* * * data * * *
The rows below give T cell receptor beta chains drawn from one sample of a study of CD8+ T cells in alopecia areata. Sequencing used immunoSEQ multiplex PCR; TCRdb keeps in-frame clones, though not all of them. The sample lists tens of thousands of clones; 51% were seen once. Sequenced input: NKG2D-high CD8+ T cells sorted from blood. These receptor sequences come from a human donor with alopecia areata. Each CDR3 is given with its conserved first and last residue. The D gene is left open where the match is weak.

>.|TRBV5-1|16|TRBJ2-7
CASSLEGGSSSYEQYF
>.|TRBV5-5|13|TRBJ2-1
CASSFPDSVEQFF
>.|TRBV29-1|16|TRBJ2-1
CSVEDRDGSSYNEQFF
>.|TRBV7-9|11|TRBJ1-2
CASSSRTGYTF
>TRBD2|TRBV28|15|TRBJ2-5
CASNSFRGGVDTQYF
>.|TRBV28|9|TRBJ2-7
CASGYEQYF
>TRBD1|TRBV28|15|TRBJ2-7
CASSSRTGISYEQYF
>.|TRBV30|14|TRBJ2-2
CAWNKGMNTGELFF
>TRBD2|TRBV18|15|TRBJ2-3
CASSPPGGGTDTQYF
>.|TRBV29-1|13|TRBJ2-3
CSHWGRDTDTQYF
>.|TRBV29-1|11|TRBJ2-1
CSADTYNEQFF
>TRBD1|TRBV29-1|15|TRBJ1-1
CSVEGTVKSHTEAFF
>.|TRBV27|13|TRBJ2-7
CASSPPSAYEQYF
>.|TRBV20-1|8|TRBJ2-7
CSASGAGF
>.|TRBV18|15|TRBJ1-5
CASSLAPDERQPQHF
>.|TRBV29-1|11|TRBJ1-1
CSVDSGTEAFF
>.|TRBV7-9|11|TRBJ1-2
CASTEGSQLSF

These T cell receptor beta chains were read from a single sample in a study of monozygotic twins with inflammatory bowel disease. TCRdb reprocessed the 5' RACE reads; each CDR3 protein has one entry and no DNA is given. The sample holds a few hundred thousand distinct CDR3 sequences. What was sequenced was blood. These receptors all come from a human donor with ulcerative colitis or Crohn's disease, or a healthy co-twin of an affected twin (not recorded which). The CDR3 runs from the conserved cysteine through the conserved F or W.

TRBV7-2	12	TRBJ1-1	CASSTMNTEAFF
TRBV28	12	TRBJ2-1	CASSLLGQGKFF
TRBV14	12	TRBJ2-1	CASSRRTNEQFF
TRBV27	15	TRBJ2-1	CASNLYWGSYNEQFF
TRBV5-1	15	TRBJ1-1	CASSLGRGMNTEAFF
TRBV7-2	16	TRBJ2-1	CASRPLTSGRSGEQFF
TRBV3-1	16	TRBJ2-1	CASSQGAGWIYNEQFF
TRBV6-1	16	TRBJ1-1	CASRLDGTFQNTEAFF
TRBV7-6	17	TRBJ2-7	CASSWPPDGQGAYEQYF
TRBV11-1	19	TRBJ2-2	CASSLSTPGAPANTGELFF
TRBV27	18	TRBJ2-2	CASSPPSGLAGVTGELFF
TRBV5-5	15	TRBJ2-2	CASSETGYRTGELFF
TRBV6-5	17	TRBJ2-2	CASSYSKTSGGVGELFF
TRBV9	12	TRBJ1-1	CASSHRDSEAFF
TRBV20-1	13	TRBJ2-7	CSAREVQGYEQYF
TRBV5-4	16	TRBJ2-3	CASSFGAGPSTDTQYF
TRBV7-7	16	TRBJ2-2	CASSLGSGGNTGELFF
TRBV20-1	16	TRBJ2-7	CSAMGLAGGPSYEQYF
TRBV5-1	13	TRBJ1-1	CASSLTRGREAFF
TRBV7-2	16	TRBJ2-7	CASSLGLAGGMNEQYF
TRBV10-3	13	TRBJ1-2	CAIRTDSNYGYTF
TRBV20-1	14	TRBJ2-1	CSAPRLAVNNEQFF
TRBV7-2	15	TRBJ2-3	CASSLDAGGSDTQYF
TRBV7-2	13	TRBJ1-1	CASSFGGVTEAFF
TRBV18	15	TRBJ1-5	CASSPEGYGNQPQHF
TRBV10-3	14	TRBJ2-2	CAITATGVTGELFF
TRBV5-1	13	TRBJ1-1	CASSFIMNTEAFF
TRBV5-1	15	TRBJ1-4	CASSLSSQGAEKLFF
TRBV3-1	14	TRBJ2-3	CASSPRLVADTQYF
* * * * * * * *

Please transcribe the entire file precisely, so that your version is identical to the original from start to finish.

The rows below give T cell receptor beta chains drawn from one sample of a study of CD8+ T cells in alopecia areata. Sequencing used immunoSEQ multiplex PCR; TCRdb keeps in-frame clones, though not all of them. The sample lists tens of thousands of clones; 51% were seen once. Sequenced input: NKG2D-high CD8+ T cells sorted from blood. These receptor sequences come from a human donor with alopecia areata. Each CDR3 is given with its conserved first and last residue. The D gene is left open where the match is weak.

>.|TRBV5-1|16|TRBJ2-7
CASSLEGGSSSYEQYF
>.|TRBV5-5|13|TRBJ2-1
CASSFPDSVEQFF
>.|TRBV29-1|16|TRBJ2-1
CSVEDRDGSSYNEQFF
>.|TRBV7-9|11|TRBJ1-2
CASSSRTGYTF
>TRBD2|TRBV28|15|TRBJ2-5
CASNSFRGGVDTQYF
>.|TRBV28|9|TRBJ2-7
CASGYEQYF
>TRBD1|TRBV28|15|TRBJ2-7
CASSSRTGISYEQYF
>.|TRBV30|14|TRBJ2-2
CAWNKGMNTGELFF
>TRBD2|TRBV18|15|TRBJ2-3
CASSPPGGGTDTQYF
>.|TRBV29-1|13|TRBJ2-3
CSHWGRDTDTQYF
>.|TRBV29-1|11|TRBJ2-1
CSADTYNEQFF
>TRBD1|TRBV29-1|15|TRBJ1-1
CSVEGTVKSHTEAFF
>.|TRBV27|13|TRBJ2-7
CASSPPSAYEQYF
>.|TRBV20-1|8|TRBJ2-7
CSASGAGF
>.|TRBV18|15|TRBJ1-5
CASSLAPDERQPQHF
>.|TRBV29-1|11|TRBJ1-1
CSVDSGTEAFF
>.|TRBV7-9|11|TRBJ1-2
CASTEGSQLSF

These T cell receptor beta chains were read from a single sample in a study of monozygotic twins with inflammatory bowel disease. TCRdb reprocessed the 5' RACE reads; each CDR3 protein has one entry and no DNA is given. The sample holds a few hundred thousand distinct CDR3 sequences. What was sequenced was blood. These receptors all come from a human donor with ulcerative colitis or Crohn's disease, or a healthy co-twin of an affected twin (not recorded which). The CDR3 runs from the conserved cysteine through the conserved F or W.

TRBV7-2	12	TRBJ1-1	CASSTMNTEAFF
TRBV28	12	TRBJ2-1	CASSLLGQGKFF
TRBV14	12	TRBJ2-1	CASSRRTNEQFF
TRBV27	15	TRBJ2-1	CASNLYWGSYNEQFF
TRBV5-1	15	TRBJ1-1	CASSLGRGMNTEAFF
TRBV7-2	16	TRBJ2-1	CASRPLTSGRSGEQFF
TRBV3-1	16	TRBJ2-1	CASSQGAGWIYNEQFF
TRBV6-1	16	TRBJ1-1	CASRLDGTFQNTEAFF
TRBV7-6	17	TRBJ2-7	CASSWPPDGQGAYEQYF
TRBV11-1	19	TRBJ2-2	CASSLSTPGAPANTGELFF
TRBV27	18	TRBJ2-2	CASSPPSGLAGVTGELFF
TRBV5-5	15	TRBJ2-2	CASSETGYRTGELFF
TRBV6-5	17	TRBJ2-2	CASSYSKTSGGVGELFF
TRBV9	12	TRBJ1-1	CASSHRDSEAFF
TRBV20-1	13	TRBJ2-7	CSAREVQGYEQYF
TRBV5-4	16	TRBJ2-3	CASSFGAGPSTDTQYF
TRBV7-7	16	TRBJ2-2	CASSLGSGGNTGELFF
TRBV20-1	16	TRBJ2-7	CSAMGLAGGPSYEQYF
TRBV5-1	13	TRBJ1-1	CASSLTRGREAFF
TRBV7-2	16	TRBJ2-7	CASSLGLAGGMNEQYF
TRBV10-3	13	TRBJ1-2	CAIRTDSNYGYTF
TRBV20-1	14	TRBJ2-1	CSAPRLAVNNEQFF
TRBV7-2	15	TRBJ2-3	CASSLDAGGSDTQYF
TRBV7-2	13	TRBJ1-1	CASSFGGVTEAFF
TRBV18	15	TRBJ1-5	CASSPEGYGNQPQHF
TRBV10-3	14	TRBJ2-2	CAITATGVTGELFF
TRBV5-1	13	TRBJ1-1	CASSFIMNTEAFF
TRBV5-1	15	TRBJ1-4	CASSLSSQGAEKLFF
TRBV3-1	14	TRBJ2-3	CASSPRLVADTQYF